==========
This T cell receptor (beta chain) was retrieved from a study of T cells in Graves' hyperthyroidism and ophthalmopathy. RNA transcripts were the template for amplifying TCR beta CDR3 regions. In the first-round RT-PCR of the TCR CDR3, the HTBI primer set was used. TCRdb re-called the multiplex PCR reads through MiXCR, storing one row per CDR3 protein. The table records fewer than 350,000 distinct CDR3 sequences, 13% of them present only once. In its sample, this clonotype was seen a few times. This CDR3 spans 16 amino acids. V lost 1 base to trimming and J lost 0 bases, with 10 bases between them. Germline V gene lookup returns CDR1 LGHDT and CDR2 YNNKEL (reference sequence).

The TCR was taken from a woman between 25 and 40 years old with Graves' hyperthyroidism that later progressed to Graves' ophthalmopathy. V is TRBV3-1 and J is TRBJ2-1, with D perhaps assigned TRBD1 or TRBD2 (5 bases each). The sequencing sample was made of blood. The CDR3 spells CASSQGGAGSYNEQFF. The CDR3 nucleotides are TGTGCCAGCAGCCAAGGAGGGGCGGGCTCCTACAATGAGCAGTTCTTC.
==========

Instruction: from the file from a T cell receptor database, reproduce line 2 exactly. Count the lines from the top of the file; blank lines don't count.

The TCR was taken from a woman between 25 and 40 years old with Graves' hyperthyroidism that later progressed to Graves' ophthalmopathy. V is TRBV3-1 and J is TRBJ2-1, with D perhaps assigned TRBD1 or TRBD2 (5 bases each). The sequencing sample was made of blood. The CDR3 spells CASSQGGAGSYNEQFF. The CDR3 nucleotides are TGTGCCAGCAGCCAAGGAGGGGCGGGCTCCTACAATGAGCAGTTCTTC.